College Football

UNC's offense steps it up

Staff WriterSeptember 30, 2010 

Before the NCAA investigation began, North Carolina's biggest question was whether its offense, which ranked 108th nationally in 2009, would be better in 2010.

After three games, there's no doubt about the answer, according to senior tight end Zack Pianalto.

"We're definitely better than we were last year," said Pianalto, who leads the team with 19 receptions.

A healthy offensive line and improved quarterback play from T.J. Yates are the two biggest reasons UNC's offense has been better. At 361 yards per game, UNC has improved by 54 yards and is up to 73rd nationally.

Given the personnel losses on defense - seven regulars are ensnared in NCAA cases - UNC's offense has had to carry the flag for the program, for the most part. Last year, UNC won in spite of its offense, and the country's sixth-best defense was largely responsible for UNC's 8-5 record. This year, UNC has been in every game despite the absence of several future NFL players from the defense.

As senior offensive tackle Mike Ingersoll points out, it wasn't until UNC was trailing 30-10 in the fourth quarter against LSU that the Tar Heels figured out their strength.

"We discovered against LSU, through necessity, that we can throw the ball," Ingersoll said.

Yates threw for 412 yards in the loss to LSU and followed that up with 209 yards against Georgia Tech and 204 against Rutgers, which puts UNC at 25th nationally in passing offense (up from No. 102 in 2009).

"When T.J. has time, he's a good player," Ingersoll said. "He's matured as a quarterback, and we've matured as a line."

Yates was spectacular in the second half of the LSU game and has been steady since, which is apparent in both his 5-to-1 touchdown-to-interception ratio and his 68 percent completion rate. In 2009, Yates completed 60.3 percent of his passes and threw an interception once every 23 attempts (compared with one in 100 attempts this season).

Decision-making has been Yates' biggest area of improvement, Pianalto said. For example, during the second quarter against Rutgers, facing second-and-goal from the 1, Yates lofted a pass into the second row of the stands rather than trying to jam the ball in to Pianalto, his favorite target.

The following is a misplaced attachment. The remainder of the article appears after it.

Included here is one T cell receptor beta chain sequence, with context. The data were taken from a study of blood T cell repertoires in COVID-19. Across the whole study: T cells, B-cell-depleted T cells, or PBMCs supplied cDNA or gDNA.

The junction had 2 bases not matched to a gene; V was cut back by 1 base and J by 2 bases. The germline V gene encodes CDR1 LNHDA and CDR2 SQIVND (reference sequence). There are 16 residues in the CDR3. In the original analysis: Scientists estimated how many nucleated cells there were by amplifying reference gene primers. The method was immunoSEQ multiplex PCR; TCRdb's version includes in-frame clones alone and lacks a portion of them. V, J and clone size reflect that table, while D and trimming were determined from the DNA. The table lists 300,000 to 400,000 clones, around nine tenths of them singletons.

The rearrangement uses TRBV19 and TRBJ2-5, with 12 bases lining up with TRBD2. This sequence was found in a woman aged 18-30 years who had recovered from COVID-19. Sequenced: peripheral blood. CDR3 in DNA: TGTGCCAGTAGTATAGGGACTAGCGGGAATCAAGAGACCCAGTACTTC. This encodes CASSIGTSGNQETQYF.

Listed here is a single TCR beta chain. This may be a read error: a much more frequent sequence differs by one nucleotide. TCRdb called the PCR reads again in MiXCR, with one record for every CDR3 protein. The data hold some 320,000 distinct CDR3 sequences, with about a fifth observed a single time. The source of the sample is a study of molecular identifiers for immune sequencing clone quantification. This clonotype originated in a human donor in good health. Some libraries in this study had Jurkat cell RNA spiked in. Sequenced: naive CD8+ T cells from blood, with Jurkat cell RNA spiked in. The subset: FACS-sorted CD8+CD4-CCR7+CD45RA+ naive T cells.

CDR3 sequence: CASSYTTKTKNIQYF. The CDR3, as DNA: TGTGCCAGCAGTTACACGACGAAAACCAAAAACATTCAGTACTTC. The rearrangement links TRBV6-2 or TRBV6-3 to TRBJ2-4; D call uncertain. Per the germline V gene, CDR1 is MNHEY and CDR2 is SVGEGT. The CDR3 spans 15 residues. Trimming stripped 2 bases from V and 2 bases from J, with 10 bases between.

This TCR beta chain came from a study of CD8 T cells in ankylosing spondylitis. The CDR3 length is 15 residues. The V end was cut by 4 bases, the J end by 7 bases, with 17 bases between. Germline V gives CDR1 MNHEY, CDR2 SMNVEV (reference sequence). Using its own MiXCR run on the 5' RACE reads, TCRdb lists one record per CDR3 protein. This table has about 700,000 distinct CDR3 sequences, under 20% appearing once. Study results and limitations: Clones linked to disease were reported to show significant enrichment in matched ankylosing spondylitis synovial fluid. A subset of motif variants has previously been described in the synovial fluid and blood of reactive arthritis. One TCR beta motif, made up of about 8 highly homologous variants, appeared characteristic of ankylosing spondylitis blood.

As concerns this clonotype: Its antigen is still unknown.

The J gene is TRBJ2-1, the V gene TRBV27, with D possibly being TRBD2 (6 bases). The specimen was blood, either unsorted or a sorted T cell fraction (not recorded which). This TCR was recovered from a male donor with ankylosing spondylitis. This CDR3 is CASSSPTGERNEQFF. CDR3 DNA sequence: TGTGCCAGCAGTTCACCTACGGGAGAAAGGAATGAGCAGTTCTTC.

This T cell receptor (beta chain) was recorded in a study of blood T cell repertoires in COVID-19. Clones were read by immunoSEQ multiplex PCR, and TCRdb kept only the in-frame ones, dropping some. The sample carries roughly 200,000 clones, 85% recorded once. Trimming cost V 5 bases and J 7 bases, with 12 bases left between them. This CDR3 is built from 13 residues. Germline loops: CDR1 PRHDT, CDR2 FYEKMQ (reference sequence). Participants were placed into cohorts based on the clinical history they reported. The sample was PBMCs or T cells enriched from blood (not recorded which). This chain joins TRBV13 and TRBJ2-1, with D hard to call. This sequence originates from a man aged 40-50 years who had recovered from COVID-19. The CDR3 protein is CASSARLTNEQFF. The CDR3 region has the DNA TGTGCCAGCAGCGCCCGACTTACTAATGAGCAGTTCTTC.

"Last year, he pressed to make plays," Pianalto said. "This year, he knows that we can throw it away and live to fight another day."

Historically, UNC's offense has had big days against its opponent this week, ECU. The 433 total yards in last year's win and 423 total yards in the 2007 loss at Greenville rank among the four best games by UNC's offense under coordinator John Shoop.

The Pirates' defense, which has undergone major structural changes under first-year coach Ruffin McNeill, has given up an average of 41.6 points and 303.3 passing yards in its first three games.

That hasn't gone unnoticed by UNC's offense.

"They play a lot of man coverage," Ingersoll said. "We have good speed on the outside; man coverage might get hurt by that, maybe. With that said, I think they're a really good defense."

QB change at BC: Not long after Boston College got shut out at home by a previously vulnerable Virginia Tech defense, Eagles coach Frank Spaziani decided to make a change at quarterback.

Out is Dave Shinskie, who has indeed been the "next Chris Weinke," only the version of Weinke with the Carolina Panthers, not the former minor league baseball burnout who won the Heisman at Florida State.

In is? Well, Spaziani isn't telling. It's either freshman Chase Rettig or sophomore Mike Marscovetra for Saturday's date with Notre Dame.

"On Saturday night at 8 o'clock we'll have one of those guys out there," Spaziani said. "That's the timetable."

There's nothing wrong with being coy about personnel decisions, but I've never understood the purpose. Is Notre Dame really going to change its scheme for Rettig or Marscovetra or Shinskie?

Quick slants: With Saturday's win over Georgia Tech, N.C. State's Tom O'Brien improved to 8-2 against Coastal Division teams. Virginia Tech, this week's opponent, is responsible for one of those losses, 38-10 last year in Blacksburg.

UCLA, which hasn't been good since Troy Aikman left 20 years ago, has won its past two games (2010 and 1997) at Texas by a combined score of 100-15. Texas coach Mack Brown called Saturday's loss to the Bruins "embarrassing."

To be filed under "Here we go again," the New York Post is reporting that the Big East is interested in adding Texas Christian. Since the Big East would be given ex post facto credit for TCU's BCS work, it makes some sense, but geographically it defies the word "East."

jp.giglio@newsobserver.com or 919-829-8938

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